Friday, October 12, 2012
When I was at the AASPCA today, some of the dogs I was working with had yet to learn how to take a treat nicely from a person’s hand. I figured it would make for a good topic to discuss right here on my blog.
I’m reminded of an owner whom was in one of the classes I was helping with when I was training to become a pet training instructor at Petsmart. Whenever the owner would offer her (huge) dog a treat, the dog would lunge at the treat (and the owner’s hand). The owner would then basically drop the treat and snatch her hand back; it was very obvious that she didn’t feel comfortable offering her dog a food treat for fear the dog would accidentally eat a little bit of her hand in addition to the treat.
If this happens to you, then this is a great post for you to read! No owner should have to be afraid that their dog is going to accidentally bite their hand. When you’re training your dog, you want to be focusing on the training, not on the safety of your hands.
So if you have a dog that doesn’t take treats nicely, the first thing you need to do is stop trying to train your dog to do anything else! Let’s get this problem solved first. It shouldn’t take long.
Why do you need to take care of this problem now, rather than later?
Because every time your dog lunges for a treat and is successful at getting it, the dog has been rewarded for the lunging behavior and will only continue to repeat this bad behavior in the future! Ah! That’s not what we want!
So from now on, the rule is: dogs don’t get treats unless they take them nicely.
The first thing I do is I make sure to hold the treat in the flat of my hand—I sort of hold it between the sides of a couple of fingers. When I do eventually let the dog have the treat, I give it to them with the flat of my hand towards their face. I’ve found that this leads to fewer incidents of accidentally bitten fingers due merely to the fact that they can’t fit their mouth around my hand when it’s in this position.
The next thing I do is offer a treat slowly. As soon as I see the dog start to lunge for the treat, I pull my hand away. They know the treat is in my hand and will learn that the longer they hold still, the closer the treat gets to their face (dog: “yay!”) and closer to their mouth (dog: “yay!”). And eventually they’ll learn that when they sit still and don’t lunge, they actually get to eat the yummy treat. (dog: “YAY!”).
When I finally do give the treat to the dog, I prefer to (gently) pop it in their mouth instead of letting them take it from my hand (some dogs are just a little too rough with their teeth when they try to take the treat themselves).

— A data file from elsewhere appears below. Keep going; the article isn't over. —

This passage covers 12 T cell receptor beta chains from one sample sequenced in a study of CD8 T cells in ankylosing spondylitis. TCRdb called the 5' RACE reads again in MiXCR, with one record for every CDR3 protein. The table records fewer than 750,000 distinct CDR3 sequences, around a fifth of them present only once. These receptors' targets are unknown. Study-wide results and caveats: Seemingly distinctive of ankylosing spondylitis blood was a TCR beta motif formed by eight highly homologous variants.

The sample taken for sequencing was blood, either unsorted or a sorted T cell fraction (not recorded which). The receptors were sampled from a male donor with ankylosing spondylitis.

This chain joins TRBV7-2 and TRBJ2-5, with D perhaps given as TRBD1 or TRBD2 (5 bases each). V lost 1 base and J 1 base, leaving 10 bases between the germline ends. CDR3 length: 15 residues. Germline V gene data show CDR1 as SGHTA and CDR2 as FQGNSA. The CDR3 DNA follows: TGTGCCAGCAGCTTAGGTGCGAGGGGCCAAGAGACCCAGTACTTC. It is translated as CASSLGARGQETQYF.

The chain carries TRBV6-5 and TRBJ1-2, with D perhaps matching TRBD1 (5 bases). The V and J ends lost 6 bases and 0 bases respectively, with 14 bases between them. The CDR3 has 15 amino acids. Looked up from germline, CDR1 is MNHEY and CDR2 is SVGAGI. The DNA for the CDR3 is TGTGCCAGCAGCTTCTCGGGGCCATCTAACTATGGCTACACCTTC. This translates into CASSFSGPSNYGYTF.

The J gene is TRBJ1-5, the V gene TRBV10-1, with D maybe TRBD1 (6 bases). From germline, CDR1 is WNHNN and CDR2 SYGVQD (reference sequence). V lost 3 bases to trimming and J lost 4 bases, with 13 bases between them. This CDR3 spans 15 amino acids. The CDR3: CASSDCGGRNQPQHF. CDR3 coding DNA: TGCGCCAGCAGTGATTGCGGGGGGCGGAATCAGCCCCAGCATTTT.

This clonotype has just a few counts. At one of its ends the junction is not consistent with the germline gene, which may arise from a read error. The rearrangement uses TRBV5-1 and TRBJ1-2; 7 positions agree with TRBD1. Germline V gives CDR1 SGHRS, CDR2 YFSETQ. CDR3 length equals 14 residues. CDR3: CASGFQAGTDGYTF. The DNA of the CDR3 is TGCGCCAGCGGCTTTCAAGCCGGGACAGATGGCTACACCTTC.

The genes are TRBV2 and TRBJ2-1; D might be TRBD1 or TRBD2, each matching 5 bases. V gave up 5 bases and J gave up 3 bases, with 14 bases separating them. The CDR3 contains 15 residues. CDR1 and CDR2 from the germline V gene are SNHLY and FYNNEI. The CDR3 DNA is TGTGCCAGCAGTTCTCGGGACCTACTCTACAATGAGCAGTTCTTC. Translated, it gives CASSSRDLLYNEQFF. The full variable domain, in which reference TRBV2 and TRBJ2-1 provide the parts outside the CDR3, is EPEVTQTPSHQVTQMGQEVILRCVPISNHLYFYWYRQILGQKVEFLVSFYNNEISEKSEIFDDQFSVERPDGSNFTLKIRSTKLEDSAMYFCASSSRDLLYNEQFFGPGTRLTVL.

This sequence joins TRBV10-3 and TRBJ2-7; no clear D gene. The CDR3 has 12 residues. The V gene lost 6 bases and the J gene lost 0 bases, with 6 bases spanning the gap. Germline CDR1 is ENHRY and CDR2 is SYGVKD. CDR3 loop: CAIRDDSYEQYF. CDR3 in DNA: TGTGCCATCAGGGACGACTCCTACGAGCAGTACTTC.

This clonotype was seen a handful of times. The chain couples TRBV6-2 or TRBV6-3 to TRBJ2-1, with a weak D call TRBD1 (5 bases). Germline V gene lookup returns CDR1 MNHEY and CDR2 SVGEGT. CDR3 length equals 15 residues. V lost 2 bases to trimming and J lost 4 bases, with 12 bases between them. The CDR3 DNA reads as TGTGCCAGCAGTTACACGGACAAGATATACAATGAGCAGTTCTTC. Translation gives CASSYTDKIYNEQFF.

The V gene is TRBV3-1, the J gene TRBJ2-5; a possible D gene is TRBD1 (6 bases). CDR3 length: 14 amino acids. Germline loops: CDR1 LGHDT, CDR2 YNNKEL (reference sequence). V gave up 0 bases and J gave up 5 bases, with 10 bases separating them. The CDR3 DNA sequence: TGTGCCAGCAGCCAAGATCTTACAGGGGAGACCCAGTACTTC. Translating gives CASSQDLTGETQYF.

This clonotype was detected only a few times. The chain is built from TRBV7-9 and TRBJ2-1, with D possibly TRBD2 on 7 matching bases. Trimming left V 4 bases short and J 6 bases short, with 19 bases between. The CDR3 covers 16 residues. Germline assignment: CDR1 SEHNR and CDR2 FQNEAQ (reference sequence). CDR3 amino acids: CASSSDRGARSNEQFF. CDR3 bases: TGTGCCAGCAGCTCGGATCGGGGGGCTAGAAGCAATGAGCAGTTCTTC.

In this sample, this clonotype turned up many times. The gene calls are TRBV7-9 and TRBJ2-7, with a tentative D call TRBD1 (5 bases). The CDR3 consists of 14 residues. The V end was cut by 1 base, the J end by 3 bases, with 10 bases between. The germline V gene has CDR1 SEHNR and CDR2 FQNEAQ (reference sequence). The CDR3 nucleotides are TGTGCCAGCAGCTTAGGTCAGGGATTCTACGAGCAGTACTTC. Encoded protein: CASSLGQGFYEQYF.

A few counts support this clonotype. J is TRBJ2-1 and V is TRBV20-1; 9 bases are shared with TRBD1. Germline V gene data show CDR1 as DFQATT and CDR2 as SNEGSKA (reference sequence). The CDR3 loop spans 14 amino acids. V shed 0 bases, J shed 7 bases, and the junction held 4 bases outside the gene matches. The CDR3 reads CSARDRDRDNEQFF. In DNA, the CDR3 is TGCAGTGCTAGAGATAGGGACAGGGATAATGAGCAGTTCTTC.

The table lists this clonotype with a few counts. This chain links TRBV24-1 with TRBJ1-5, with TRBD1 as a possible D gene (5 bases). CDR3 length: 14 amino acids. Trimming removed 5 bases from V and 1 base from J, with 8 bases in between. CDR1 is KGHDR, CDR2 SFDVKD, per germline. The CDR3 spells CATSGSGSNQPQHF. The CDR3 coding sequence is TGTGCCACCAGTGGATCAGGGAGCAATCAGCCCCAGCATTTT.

My dogs both take treats very nicely these days (I’ve even had people comment on how nicely they take treats), and it’s because I follow this simple rule: dogs only get treats if they take them nicely!
Saturday, October 6, 2012
I’m always looking for new toys to help keep my dogs’ minds active. I recently tried a toy called a Star Spinner Dog Toy Puzzle.
The Star Spinner is a toy that is advertised as “a brain workout for your dogs”. It has two star-shaped levels of five chambers on each level. The levels spin, the idea being that the dog has to work spin the levels to expose treats or food that you put inside the chambers. Difficulty can be changed by tightening the spinning mechanism so that it’s harder to make the levels spin.
I’ve been using it for Halo at meal time. I fill the chambers with her kibble and let her go at it.
My opinion of this toy.
In terms of mentally stimulating a dog, this toy is on the right track, but I don’t actually think it does a good job of keeping a dog mentally entertained for any length of time. It’s way too easy to figure out.
In terms of difficulty, the instructions say “Continue to challenge your dog by adding more treats inside more chambers”. I do not agree with this. The makers also tried to give the toy different levels of difficulty w/ the tightening mechanism, which is a good design element, but it doesn’t actually make the game more mentally challenging. It makes it more physically challenging, encouraging the dog to scratch at the toy more.
It’s the overall design that makes this puzzle too easy. As soon as the chambers are revealed on a level, they’re all revealed and the game is over for that level. There are only two levels, so the game ends quickly. Halo, who really isn’t the sharpest knife in the drawer, figured out this puzzle very quickly. It only takes her a couple of minutes, even on the “difficult” setting, to get at all of her food.
I think it would be better if some of the chambers became covered at the same time as some of the chambers were opened. I also wish it had at least one more level, maybe even two. Additionally, I wish it was a domestic product (it’s made in China and I prefer to buy domestic products if I can).
I think this toy has a good foundational idea, but the design needs some work if they want to be able to honestly advertise it as “a brain workout for your dogs”.
A good use for this toy.
While I don’t think this toy is particularly successful at being a mentally-stimulating toy, I do think it does a good job of slowing down a dog that tends to almost inhale their food because they’re eating so fast. Halo scarfs her food down as quickly as possible, and this toy did a good job of slowing down her eating a bit.
the star spinner in action! :